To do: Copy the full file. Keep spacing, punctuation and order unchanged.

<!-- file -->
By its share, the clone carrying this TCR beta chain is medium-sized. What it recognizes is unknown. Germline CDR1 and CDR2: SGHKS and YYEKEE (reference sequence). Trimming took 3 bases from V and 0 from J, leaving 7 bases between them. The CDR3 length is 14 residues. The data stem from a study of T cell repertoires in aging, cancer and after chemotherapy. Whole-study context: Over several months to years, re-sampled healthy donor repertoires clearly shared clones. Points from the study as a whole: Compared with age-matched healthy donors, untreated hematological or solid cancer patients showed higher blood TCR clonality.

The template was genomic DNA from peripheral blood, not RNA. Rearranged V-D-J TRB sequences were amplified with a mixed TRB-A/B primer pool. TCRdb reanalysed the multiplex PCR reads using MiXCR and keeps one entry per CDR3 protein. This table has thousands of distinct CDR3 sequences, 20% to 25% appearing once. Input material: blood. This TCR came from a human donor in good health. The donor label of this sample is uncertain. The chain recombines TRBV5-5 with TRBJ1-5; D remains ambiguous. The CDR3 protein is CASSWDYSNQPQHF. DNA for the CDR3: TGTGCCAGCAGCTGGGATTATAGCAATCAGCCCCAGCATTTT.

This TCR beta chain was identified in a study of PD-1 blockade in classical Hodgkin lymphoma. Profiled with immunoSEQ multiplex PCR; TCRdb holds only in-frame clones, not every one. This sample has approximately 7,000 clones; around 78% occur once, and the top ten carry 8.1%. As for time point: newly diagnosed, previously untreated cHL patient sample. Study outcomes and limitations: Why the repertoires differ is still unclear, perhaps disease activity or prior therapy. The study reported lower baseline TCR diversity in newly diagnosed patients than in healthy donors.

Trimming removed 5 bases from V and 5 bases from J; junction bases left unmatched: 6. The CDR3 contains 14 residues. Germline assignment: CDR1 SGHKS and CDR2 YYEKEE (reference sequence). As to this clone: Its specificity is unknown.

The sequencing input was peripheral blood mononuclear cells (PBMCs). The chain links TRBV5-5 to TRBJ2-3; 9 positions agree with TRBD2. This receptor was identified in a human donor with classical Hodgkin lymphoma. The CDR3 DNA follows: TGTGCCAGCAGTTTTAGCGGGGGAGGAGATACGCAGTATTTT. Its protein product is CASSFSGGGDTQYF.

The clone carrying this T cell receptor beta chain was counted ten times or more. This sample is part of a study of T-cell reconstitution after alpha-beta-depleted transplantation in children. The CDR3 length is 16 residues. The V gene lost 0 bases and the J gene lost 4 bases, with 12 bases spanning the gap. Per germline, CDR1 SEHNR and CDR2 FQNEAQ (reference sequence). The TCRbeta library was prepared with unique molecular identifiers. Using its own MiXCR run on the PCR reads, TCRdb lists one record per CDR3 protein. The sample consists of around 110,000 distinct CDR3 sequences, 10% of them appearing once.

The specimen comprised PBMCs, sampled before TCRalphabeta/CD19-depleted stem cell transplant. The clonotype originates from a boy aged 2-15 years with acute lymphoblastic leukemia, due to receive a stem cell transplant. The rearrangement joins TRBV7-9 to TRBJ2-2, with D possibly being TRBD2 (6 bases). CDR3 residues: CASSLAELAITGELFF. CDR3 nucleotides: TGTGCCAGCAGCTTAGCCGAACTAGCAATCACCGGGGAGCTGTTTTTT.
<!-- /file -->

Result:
By its share, the clone carrying this TCR beta chain is medium-sized. What it recognizes is unknown. Germline CDR1 and CDR2: SGHKS and YYEKEE (reference sequence). Trimming took 3 bases from V and 0 from J, leaving 7 bases between them. The CDR3 length is 14 residues. The data stem from a study of T cell repertoires in aging, cancer and after chemotherapy. Whole-study context: Over several months to years, re-sampled healthy donor repertoires clearly shared clones. Points from the study as a whole: Compared with age-matched healthy donors, untreated hematological or solid cancer patients showed higher blood TCR clonality.

The template was genomic DNA from peripheral blood, not RNA. Rearranged V-D-J TRB sequences were amplified with a mixed TRB-A/B primer pool. TCRdb reanalysed the multiplex PCR reads using MiXCR and keeps one entry per CDR3 protein. This table has thousands of distinct CDR3 sequences, 20% to 25% appearing once. Input material: blood. This TCR came from a human donor in good health. The donor label of this sample is uncertain. The chain recombines TRBV5-5 with TRBJ1-5; D remains ambiguous. The CDR3 protein is CASSWDYSNQPQHF. DNA for the CDR3: TGTGCCAGCAGCTGGGATTATAGCAATCAGCCCCAGCATTTT.

This TCR beta chain was identified in a study of PD-1 blockade in classical Hodgkin lymphoma. Profiled with immunoSEQ multiplex PCR; TCRdb holds only in-frame clones, not every one. This sample has approximately 7,000 clones; around 78% occur once, and the top ten carry 8.1%. As for time point: newly diagnosed, previously untreated cHL patient sample. Study outcomes and limitations: Why the repertoires differ is still unclear, perhaps disease activity or prior therapy. The study reported lower baseline TCR diversity in newly diagnosed patients than in healthy donors.

Trimming removed 5 bases from V and 5 bases from J; junction bases left unmatched: 6. The CDR3 contains 14 residues. Germline assignment: CDR1 SGHKS and CDR2 YYEKEE (reference sequence). As to this clone: Its specificity is unknown.

The sequencing input was peripheral blood mononuclear cells (PBMCs). The chain links TRBV5-5 to TRBJ2-3; 9 positions agree with TRBD2. This receptor was identified in a human donor with classical Hodgkin lymphoma. The CDR3 DNA follows: TGTGCCAGCAGTTTTAGCGGGGGAGGAGATACGCAGTATTTT. Its protein product is CASSFSGGGDTQYF.

The clone carrying this T cell receptor beta chain was counted ten times or more. This sample is part of a study of T-cell reconstitution after alpha-beta-depleted transplantation in children. The CDR3 length is 16 residues. The V gene lost 0 bases and the J gene lost 4 bases, with 12 bases spanning the gap. Per germline, CDR1 SEHNR and CDR2 FQNEAQ (reference sequence). The TCRbeta library was prepared with unique molecular identifiers. Using its own MiXCR run on the PCR reads, TCRdb lists one record per CDR3 protein. The sample consists of around 110,000 distinct CDR3 sequences, 10% of them appearing once.

The specimen comprised PBMCs, sampled before TCRalphabeta/CD19-depleted stem cell transplant. The clonotype originates from a boy aged 2-15 years with acute lymphoblastic leukemia, due to receive a stem cell transplant. The rearrangement joins TRBV7-9 to TRBJ2-2, with D possibly being TRBD2 (6 bases). CDR3 residues: CASSLAELAITGELFF. CDR3 nucleotides: TGTGCCAGCAGCTTAGCCGAACTAGCAATCACCGGGGAGCTGTTTTTT.